Aurelio, Laru Beya : The Honduran pop/politics>"/>
Please enjoy a sample from (almost) every one of my favorite records of 2011 (in alphabetical order):
Aurelio, Laru Beya: The Honduran pop/politics star's first album for Sub Pop's world music imprint, Next Ambiance, is instrumentally familiar, but lyrically mysterious. You don't have to speak the language to be moved by these jams. Must hear: "Mayahuaba"
James Blake, James Blake: I don't typically cotton to singer-songwriter fare pumped through heavy machinery (see Beach House). But Blake elicits a warmth to the synthesizer the way others might from a cello.
Must-hear: "I Never Learnt To Share"
Bobby Charles, Bobby Charles re-issue: Seattle's Light In the Attic dusted off this gem and re-issued it (with Rhino handmade) in hardcover (seriously), with a book's worth of liner notes by our own Brian J. Barr. So many artists have emulated Charles' singer-songwriter R&B cool, you'll swear you've heard it all before.
Must hear: "I Must Be In A Good Place Now"
Brother Dan, The Orb: Every now and then you hear a song that you swear has to be a cover that you just can't place. I was sure -- and am still not completely convinced otherwise -- that The Orb included a handful of acoustic Zeppelin covers that I just hadn't heard yet. Brother Dan -- aka Daniel Kerr -- is a Boise, Idaho kid with an incredible sonic range. This is my most-played album of the year. The kid doesn't have a record deal or any distribution to speak of. But if want your mind blown, spend the next 48 minutes listening to this record on Bandcamp.
Must Hear: "Heads North," "Igor Pops," "Dying Bed," Ok, fine, you must listen to the whole damn thing!
Fergus & Geronimo, Unlearn: This record would still make my list if it only included the punky-pop gem "Baby Don't You Cry." This record neatly encompasses the lo-fi garage rock that's been percolation at Seattle clubs, and, in this case, its labels (Sub Pop imprint Hardly Art).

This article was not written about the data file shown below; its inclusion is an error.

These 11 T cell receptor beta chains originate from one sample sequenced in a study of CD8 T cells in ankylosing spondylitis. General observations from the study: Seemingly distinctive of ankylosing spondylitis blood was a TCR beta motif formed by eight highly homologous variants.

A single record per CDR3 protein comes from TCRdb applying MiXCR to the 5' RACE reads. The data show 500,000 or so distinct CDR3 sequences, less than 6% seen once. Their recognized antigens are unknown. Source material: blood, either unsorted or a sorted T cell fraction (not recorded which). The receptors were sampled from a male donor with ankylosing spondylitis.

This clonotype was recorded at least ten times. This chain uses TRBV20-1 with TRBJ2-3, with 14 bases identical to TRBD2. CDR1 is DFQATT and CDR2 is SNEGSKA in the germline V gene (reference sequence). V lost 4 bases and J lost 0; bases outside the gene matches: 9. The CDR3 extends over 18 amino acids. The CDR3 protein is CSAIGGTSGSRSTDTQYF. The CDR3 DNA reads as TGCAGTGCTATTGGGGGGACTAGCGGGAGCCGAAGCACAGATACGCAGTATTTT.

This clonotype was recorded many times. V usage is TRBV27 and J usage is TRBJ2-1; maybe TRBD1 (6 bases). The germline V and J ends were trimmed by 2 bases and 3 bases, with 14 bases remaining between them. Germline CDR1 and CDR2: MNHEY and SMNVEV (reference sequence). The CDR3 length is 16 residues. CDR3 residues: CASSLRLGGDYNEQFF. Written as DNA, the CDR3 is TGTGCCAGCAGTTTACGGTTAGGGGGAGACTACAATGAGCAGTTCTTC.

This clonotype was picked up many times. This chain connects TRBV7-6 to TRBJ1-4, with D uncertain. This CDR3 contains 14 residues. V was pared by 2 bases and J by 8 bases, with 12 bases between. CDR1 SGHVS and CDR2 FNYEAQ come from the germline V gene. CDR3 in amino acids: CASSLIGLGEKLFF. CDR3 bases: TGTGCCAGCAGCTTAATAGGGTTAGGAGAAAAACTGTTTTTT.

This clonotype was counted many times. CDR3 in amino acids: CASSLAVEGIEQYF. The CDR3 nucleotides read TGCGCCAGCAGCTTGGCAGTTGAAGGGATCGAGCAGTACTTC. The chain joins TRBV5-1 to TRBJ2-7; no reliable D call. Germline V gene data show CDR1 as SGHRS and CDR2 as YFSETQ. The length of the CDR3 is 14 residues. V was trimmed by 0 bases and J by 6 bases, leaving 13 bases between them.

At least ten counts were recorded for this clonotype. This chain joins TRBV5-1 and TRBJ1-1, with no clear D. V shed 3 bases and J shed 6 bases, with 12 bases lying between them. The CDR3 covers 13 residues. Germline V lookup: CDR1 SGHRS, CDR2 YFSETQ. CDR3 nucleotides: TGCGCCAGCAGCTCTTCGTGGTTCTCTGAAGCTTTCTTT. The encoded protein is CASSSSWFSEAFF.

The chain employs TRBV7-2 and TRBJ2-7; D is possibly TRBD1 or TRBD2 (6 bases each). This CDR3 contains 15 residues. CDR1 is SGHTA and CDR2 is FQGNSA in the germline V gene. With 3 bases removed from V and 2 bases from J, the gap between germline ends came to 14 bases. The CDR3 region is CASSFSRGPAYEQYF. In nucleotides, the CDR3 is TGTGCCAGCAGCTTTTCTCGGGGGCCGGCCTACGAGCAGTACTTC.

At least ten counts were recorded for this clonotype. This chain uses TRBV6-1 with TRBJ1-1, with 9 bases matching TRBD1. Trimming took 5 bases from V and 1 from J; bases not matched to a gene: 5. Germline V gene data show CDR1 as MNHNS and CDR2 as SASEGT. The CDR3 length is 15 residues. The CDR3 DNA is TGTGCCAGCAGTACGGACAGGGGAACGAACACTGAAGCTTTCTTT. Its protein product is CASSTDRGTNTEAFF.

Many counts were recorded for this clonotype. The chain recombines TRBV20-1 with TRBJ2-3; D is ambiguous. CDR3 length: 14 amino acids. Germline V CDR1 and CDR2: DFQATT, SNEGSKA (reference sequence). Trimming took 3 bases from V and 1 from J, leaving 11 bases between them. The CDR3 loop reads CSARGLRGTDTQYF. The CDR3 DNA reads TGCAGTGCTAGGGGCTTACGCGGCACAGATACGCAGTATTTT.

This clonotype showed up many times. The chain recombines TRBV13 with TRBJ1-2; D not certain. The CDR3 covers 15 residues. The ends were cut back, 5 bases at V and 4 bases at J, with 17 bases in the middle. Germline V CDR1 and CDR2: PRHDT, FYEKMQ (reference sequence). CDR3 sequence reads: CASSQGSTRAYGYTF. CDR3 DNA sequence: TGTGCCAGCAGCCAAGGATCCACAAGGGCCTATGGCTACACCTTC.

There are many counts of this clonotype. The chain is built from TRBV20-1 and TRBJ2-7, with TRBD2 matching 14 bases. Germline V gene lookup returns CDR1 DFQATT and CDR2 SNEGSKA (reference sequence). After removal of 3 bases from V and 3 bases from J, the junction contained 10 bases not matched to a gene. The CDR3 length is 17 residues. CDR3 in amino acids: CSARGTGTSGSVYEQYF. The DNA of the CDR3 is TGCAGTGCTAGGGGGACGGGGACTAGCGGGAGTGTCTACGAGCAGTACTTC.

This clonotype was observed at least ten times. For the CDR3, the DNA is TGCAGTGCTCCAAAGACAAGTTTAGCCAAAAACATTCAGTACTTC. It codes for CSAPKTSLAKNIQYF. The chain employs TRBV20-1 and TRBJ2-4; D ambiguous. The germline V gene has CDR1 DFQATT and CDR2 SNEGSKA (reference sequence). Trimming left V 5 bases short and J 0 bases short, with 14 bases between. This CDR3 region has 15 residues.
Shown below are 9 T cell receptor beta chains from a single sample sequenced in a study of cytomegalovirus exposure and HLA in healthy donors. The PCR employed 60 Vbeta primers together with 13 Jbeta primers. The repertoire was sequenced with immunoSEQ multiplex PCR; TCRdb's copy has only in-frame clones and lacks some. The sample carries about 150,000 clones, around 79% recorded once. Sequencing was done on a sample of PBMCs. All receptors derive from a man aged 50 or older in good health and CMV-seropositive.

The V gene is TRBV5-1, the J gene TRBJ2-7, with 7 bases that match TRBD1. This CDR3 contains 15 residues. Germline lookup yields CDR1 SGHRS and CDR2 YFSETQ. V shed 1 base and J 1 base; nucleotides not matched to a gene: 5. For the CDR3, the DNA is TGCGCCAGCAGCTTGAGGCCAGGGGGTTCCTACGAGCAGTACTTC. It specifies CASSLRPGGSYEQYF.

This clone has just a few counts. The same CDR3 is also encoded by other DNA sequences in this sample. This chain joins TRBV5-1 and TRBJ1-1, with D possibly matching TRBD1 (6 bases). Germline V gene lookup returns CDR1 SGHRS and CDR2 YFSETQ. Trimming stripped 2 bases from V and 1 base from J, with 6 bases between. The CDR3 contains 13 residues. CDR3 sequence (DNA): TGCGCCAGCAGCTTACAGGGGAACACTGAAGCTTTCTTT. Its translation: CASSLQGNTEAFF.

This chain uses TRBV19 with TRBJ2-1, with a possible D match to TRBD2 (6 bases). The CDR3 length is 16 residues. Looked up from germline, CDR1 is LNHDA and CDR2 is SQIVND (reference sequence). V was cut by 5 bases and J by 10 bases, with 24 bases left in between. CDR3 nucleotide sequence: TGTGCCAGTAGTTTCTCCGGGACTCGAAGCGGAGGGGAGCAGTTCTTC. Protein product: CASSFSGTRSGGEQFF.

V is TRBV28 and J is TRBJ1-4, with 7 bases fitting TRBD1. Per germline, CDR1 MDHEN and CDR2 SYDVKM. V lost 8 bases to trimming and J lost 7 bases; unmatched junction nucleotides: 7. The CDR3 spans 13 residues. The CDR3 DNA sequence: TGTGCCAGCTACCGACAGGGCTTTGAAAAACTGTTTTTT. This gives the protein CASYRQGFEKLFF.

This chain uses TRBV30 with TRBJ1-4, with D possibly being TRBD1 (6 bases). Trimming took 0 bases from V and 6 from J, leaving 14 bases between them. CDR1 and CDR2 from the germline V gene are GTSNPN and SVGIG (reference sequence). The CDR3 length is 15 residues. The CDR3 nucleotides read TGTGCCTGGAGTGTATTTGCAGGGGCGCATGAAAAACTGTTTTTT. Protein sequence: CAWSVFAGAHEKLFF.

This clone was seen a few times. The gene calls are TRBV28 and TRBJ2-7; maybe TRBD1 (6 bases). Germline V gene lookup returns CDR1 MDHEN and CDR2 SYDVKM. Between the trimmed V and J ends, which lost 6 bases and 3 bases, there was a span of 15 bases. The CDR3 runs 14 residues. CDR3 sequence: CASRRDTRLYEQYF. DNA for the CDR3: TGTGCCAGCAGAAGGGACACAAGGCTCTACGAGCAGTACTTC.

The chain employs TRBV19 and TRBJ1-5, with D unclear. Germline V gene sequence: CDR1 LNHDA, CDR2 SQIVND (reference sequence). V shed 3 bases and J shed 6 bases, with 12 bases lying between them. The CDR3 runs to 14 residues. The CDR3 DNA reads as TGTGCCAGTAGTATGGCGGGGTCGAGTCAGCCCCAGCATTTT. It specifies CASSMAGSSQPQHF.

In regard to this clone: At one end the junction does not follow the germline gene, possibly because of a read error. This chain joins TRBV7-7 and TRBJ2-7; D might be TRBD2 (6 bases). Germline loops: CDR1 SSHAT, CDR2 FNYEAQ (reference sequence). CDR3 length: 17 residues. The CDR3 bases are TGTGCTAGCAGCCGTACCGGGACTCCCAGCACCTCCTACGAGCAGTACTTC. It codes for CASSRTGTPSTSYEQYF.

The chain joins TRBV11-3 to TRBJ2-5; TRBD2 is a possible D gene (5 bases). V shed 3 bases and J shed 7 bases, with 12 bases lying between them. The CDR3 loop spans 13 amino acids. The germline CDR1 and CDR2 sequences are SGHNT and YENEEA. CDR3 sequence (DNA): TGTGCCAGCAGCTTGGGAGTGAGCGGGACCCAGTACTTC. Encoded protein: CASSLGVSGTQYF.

Must hear: "Baby Don't You Cry"
Fleet Foxes, Helplessness Blues: As I've said recently, this one's the real deal. Though it's success -- and that of its self-titled predecessor -- can be blamed on the proliferation of campfire-worshiping pluck-rockers.
Must hear: "Montezuma"
Wanda Jackson, The Party Ain't Over: Jack White's guitar is as distinctive a voice as the pipes of Willie Nelson or Tony Bennett. And when he enlists it to elevate a great, formerly top-of-mind artist (see Loretta Lynn), he has the ability to introduce them to his substantial, ravenous audience. Jackson, the pretty lady with the nasty voice, couldn't have asked for a better partner on a record that swings between rockabilly and gospel.
Must hear: "Rum and Coca-Cola"
Mathieu Santos, Massachusetts 2010: Here's another tinkerer who caught my ear this year. Santos is one of the rare contemporary artists who understands the power of an instrumental (or mostly-instrumental) track. He pieces together one great idea after another in one of the most encouraging releases of the year. I can't wait to hear what comes next.
Must hear: "(I Just) Need to Know"
Paul Simon, So Beautiful or So What: Paul Simon is masterful. He doesn't hit the same notes as he once did (which isn't saying a whole lot; there's a reason Garfunkel exists). But, as a songwriter, I'm not sure that he isn't peaking.
Must hear: "Dazzling Blue"
Jesse Sykes & the Sweethereafter, Marble Son: On the band's best album yet, Sykes' voice is employed as just another instrument in this brilliant piece of big sky psychedelia.
Must hear: "Hushed By Devotion"